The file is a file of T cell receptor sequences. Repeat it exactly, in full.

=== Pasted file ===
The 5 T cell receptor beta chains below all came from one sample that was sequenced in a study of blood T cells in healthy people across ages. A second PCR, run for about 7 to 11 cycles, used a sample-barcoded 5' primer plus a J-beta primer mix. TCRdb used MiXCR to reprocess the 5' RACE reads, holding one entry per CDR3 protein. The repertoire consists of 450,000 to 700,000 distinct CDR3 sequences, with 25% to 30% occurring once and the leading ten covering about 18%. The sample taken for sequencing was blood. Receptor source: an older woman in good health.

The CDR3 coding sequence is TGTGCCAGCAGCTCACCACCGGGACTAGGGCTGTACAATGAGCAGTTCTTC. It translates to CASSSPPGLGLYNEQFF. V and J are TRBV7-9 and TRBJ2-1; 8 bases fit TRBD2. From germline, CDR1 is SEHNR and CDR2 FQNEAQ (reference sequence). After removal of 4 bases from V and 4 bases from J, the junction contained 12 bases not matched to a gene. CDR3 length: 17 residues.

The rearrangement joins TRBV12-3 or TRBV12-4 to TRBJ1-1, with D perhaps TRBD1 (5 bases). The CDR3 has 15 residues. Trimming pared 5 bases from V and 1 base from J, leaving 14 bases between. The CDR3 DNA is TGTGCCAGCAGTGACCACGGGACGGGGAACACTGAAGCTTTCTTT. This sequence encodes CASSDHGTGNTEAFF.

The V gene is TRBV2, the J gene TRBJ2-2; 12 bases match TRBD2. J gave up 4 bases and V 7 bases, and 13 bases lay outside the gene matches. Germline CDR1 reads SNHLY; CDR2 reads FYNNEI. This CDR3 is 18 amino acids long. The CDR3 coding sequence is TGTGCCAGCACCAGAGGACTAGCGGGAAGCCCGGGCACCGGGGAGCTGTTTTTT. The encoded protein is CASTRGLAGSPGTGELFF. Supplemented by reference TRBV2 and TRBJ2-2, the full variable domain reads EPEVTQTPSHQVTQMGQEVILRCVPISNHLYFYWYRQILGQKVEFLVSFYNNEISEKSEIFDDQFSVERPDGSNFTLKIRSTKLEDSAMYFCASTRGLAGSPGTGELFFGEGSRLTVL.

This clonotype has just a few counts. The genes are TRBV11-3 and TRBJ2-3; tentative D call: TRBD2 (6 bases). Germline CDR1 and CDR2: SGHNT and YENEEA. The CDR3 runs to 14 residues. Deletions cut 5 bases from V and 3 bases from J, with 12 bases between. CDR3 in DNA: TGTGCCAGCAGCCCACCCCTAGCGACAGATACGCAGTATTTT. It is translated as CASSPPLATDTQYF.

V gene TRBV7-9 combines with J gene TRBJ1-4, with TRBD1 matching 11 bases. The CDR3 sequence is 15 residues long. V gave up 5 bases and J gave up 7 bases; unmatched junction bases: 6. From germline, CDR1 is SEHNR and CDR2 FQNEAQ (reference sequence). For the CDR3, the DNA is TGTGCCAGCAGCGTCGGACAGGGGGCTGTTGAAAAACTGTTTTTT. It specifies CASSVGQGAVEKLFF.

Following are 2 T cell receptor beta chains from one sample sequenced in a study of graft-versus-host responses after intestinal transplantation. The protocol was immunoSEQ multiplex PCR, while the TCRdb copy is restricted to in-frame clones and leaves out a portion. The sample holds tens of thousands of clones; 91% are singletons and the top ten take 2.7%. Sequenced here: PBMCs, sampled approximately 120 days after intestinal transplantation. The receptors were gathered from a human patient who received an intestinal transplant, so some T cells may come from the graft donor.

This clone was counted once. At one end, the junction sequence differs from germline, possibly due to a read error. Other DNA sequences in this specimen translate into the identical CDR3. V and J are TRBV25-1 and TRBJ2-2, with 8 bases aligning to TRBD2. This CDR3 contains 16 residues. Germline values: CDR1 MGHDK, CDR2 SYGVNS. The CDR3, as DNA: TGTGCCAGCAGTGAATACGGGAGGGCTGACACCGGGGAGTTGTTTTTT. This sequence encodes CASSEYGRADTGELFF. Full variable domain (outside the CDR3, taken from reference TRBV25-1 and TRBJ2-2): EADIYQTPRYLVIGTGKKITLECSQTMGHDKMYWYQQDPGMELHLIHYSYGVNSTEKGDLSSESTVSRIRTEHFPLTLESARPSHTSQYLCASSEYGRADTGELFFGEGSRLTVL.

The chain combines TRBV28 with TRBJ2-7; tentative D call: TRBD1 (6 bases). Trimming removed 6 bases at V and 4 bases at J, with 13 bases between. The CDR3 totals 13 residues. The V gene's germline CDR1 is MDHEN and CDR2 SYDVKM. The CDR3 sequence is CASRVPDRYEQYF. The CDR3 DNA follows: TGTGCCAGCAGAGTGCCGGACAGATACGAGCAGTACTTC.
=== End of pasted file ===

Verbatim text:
The 5 T cell receptor beta chains below all came from one sample that was sequenced in a study of blood T cells in healthy people across ages. A second PCR, run for about 7 to 11 cycles, used a sample-barcoded 5' primer plus a J-beta primer mix. TCRdb used MiXCR to reprocess the 5' RACE reads, holding one entry per CDR3 protein. The repertoire consists of 450,000 to 700,000 distinct CDR3 sequences, with 25% to 30% occurring once and the leading ten covering about 18%. The sample taken for sequencing was blood. Receptor source: an older woman in good health.

The CDR3 coding sequence is TGTGCCAGCAGCTCACCACCGGGACTAGGGCTGTACAATGAGCAGTTCTTC. It translates to CASSSPPGLGLYNEQFF. V and J are TRBV7-9 and TRBJ2-1; 8 bases fit TRBD2. From germline, CDR1 is SEHNR and CDR2 FQNEAQ (reference sequence). After removal of 4 bases from V and 4 bases from J, the junction contained 12 bases not matched to a gene. CDR3 length: 17 residues.

The rearrangement joins TRBV12-3 or TRBV12-4 to TRBJ1-1, with D perhaps TRBD1 (5 bases). The CDR3 has 15 residues. Trimming pared 5 bases from V and 1 base from J, leaving 14 bases between. The CDR3 DNA is TGTGCCAGCAGTGACCACGGGACGGGGAACACTGAAGCTTTCTTT. This sequence encodes CASSDHGTGNTEAFF.

The V gene is TRBV2, the J gene TRBJ2-2; 12 bases match TRBD2. J gave up 4 bases and V 7 bases, and 13 bases lay outside the gene matches. Germline CDR1 reads SNHLY; CDR2 reads FYNNEI. This CDR3 is 18 amino acids long. The CDR3 coding sequence is TGTGCCAGCACCAGAGGACTAGCGGGAAGCCCGGGCACCGGGGAGCTGTTTTTT. The encoded protein is CASTRGLAGSPGTGELFF. Supplemented by reference TRBV2 and TRBJ2-2, the full variable domain reads EPEVTQTPSHQVTQMGQEVILRCVPISNHLYFYWYRQILGQKVEFLVSFYNNEISEKSEIFDDQFSVERPDGSNFTLKIRSTKLEDSAMYFCASTRGLAGSPGTGELFFGEGSRLTVL.

This clonotype has just a few counts. The genes are TRBV11-3 and TRBJ2-3; tentative D call: TRBD2 (6 bases). Germline CDR1 and CDR2: SGHNT and YENEEA. The CDR3 runs to 14 residues. Deletions cut 5 bases from V and 3 bases from J, with 12 bases between. CDR3 in DNA: TGTGCCAGCAGCCCACCCCTAGCGACAGATACGCAGTATTTT. It is translated as CASSPPLATDTQYF.

V gene TRBV7-9 combines with J gene TRBJ1-4, with TRBD1 matching 11 bases. The CDR3 sequence is 15 residues long. V gave up 5 bases and J gave up 7 bases; unmatched junction bases: 6. From germline, CDR1 is SEHNR and CDR2 FQNEAQ (reference sequence). For the CDR3, the DNA is TGTGCCAGCAGCGTCGGACAGGGGGCTGTTGAAAAACTGTTTTTT. It specifies CASSVGQGAVEKLFF.

Following are 2 T cell receptor beta chains from one sample sequenced in a study of graft-versus-host responses after intestinal transplantation. The protocol was immunoSEQ multiplex PCR, while the TCRdb copy is restricted to in-frame clones and leaves out a portion. The sample holds tens of thousands of clones; 91% are singletons and the top ten take 2.7%. Sequenced here: PBMCs, sampled approximately 120 days after intestinal transplantation. The receptors were gathered from a human patient who received an intestinal transplant, so some T cells may come from the graft donor.

This clone was counted once. At one end, the junction sequence differs from germline, possibly due to a read error. Other DNA sequences in this specimen translate into the identical CDR3. V and J are TRBV25-1 and TRBJ2-2, with 8 bases aligning to TRBD2. This CDR3 contains 16 residues. Germline values: CDR1 MGHDK, CDR2 SYGVNS. The CDR3, as DNA: TGTGCCAGCAGTGAATACGGGAGGGCTGACACCGGGGAGTTGTTTTTT. This sequence encodes CASSEYGRADTGELFF. Full variable domain (outside the CDR3, taken from reference TRBV25-1 and TRBJ2-2): EADIYQTPRYLVIGTGKKITLECSQTMGHDKMYWYQQDPGMELHLIHYSYGVNSTEKGDLSSESTVSRIRTEHFPLTLESARPSHTSQYLCASSEYGRADTGELFFGEGSRLTVL.

The chain combines TRBV28 with TRBJ2-7; tentative D call: TRBD1 (6 bases). Trimming removed 6 bases at V and 4 bases at J, with 13 bases between. The CDR3 totals 13 residues. The V gene's germline CDR1 is MDHEN and CDR2 SYDVKM. The CDR3 sequence is CASRVPDRYEQYF. The CDR3 DNA follows: TGTGCCAGCAGAGTGCCGGACAGATACGAGCAGTACTTC.